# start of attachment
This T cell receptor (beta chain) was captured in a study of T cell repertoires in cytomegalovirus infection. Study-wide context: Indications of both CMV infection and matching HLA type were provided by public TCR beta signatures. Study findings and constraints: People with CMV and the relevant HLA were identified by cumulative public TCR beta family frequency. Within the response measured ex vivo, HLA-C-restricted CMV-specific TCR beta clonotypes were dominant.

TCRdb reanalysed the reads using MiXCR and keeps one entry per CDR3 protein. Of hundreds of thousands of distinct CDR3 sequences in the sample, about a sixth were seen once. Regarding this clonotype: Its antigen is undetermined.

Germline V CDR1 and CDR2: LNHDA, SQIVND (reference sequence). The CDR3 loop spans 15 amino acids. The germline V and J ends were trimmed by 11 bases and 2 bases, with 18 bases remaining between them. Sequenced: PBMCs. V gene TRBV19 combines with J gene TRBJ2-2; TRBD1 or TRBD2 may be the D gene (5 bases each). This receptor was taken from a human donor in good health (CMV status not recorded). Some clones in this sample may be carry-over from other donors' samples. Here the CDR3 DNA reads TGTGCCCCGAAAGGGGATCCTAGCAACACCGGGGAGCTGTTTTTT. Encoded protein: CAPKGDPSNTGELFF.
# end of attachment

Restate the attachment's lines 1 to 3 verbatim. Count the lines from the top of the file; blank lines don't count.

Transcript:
This T cell receptor (beta chain) was captured in a study of T cell repertoires in cytomegalovirus infection. Study-wide context: Indications of both CMV infection and matching HLA type were provided by public TCR beta signatures. Study findings and constraints: People with CMV and the relevant HLA were identified by cumulative public TCR beta family frequency. Within the response measured ex vivo, HLA-C-restricted CMV-specific TCR beta clonotypes were dominant.

TCRdb reanalysed the reads using MiXCR and keeps one entry per CDR3 protein. Of hundreds of thousands of distinct CDR3 sequences in the sample, about a sixth were seen once. Regarding this clonotype: Its antigen is undetermined.

Germline V CDR1 and CDR2: LNHDA, SQIVND (reference sequence). The CDR3 loop spans 15 amino acids. The germline V and J ends were trimmed by 11 bases and 2 bases, with 18 bases remaining between them. Sequenced: PBMCs. V gene TRBV19 combines with J gene TRBJ2-2; TRBD1 or TRBD2 may be the D gene (5 bases each). This receptor was taken from a human donor in good health (CMV status not recorded). Some clones in this sample may be carry-over from other donors' samples. Here the CDR3 DNA reads TGTGCCCCGAAAGGGGATCCTAGCAACACCGGGGAGCTGTTTTTT. Encoded protein: CAPKGDPSNTGELFF.